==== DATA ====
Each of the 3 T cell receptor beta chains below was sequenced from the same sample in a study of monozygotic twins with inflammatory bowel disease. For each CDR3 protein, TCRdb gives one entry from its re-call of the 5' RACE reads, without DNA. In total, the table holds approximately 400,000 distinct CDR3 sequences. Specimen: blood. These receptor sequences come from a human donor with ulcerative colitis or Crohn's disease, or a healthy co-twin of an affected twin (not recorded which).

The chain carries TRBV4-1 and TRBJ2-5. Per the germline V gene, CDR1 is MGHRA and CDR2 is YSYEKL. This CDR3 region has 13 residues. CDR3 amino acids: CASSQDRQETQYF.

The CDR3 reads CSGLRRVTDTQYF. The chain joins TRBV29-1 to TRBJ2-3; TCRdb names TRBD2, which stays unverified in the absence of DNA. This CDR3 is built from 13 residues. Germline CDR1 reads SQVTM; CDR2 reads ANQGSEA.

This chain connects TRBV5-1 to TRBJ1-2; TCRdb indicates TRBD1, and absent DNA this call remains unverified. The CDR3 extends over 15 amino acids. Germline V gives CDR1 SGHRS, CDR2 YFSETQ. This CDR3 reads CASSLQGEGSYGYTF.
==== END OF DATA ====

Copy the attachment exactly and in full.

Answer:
Each of the 3 T cell receptor beta chains below was sequenced from the same sample in a study of monozygotic twins with inflammatory bowel disease. For each CDR3 protein, TCRdb gives one entry from its re-call of the 5' RACE reads, without DNA. In total, the table holds approximately 400,000 distinct CDR3 sequences. Specimen: blood. These receptor sequences come from a human donor with ulcerative colitis or Crohn's disease, or a healthy co-twin of an affected twin (not recorded which).

The chain carries TRBV4-1 and TRBJ2-5. Per the germline V gene, CDR1 is MGHRA and CDR2 is YSYEKL. This CDR3 region has 13 residues. CDR3 amino acids: CASSQDRQETQYF.

The CDR3 reads CSGLRRVTDTQYF. The chain joins TRBV29-1 to TRBJ2-3; TCRdb names TRBD2, which stays unverified in the absence of DNA. This CDR3 is built from 13 residues. Germline CDR1 reads SQVTM; CDR2 reads ANQGSEA.

This chain connects TRBV5-1 to TRBJ1-2; TCRdb indicates TRBD1, and absent DNA this call remains unverified. The CDR3 extends over 15 amino acids. Germline V gives CDR1 SGHRS, CDR2 YFSETQ. This CDR3 reads CASSLQGEGSYGYTF.